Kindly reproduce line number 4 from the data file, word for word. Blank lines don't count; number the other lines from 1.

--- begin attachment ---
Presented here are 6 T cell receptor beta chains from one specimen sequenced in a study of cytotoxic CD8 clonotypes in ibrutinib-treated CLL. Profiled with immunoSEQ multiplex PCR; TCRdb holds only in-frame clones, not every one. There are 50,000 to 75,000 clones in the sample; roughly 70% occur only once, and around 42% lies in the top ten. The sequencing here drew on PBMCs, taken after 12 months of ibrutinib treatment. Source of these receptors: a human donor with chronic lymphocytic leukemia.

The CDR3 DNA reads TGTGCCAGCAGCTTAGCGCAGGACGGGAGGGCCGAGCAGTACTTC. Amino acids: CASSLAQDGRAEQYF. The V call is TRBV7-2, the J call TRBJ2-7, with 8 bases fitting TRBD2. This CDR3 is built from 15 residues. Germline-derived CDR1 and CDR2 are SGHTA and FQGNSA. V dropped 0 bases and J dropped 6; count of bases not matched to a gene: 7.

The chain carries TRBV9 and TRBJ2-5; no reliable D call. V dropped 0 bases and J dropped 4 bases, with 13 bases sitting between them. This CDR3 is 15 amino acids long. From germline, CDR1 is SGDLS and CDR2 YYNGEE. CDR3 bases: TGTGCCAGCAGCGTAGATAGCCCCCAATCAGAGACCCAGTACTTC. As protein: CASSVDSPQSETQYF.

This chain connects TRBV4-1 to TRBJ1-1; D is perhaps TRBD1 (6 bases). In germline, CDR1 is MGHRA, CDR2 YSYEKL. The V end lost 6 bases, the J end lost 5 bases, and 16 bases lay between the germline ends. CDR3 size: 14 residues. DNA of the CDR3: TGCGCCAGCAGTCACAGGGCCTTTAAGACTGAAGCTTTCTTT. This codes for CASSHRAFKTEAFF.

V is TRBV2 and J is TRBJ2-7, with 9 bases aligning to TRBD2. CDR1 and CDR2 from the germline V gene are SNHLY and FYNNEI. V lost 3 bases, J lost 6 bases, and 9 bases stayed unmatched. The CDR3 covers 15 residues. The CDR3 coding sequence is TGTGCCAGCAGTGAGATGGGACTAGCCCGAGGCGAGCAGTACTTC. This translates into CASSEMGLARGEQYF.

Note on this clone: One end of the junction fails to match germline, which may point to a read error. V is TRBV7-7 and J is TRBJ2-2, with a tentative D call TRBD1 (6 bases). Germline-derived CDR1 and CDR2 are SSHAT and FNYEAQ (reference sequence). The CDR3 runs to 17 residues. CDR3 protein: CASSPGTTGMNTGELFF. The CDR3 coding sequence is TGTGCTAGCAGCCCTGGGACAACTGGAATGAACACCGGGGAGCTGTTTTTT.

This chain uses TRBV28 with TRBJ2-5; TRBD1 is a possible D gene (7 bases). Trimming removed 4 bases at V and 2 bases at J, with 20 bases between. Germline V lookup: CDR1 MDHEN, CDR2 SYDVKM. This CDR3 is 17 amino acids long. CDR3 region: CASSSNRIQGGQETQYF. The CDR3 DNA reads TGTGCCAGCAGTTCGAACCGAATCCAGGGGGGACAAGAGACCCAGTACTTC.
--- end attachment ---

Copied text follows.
This chain connects TRBV4-1 to TRBJ1-1; D is perhaps TRBD1 (6 bases). In germline, CDR1 is MGHRA, CDR2 YSYEKL. The V end lost 6 bases, the J end lost 5 bases, and 16 bases lay between the germline ends. CDR3 size: 14 residues. DNA of the CDR3: TGCGCCAGCAGTCACAGGGCCTTTAAGACTGAAGCTTTCTTT. This codes for CASSHRAFKTEAFF.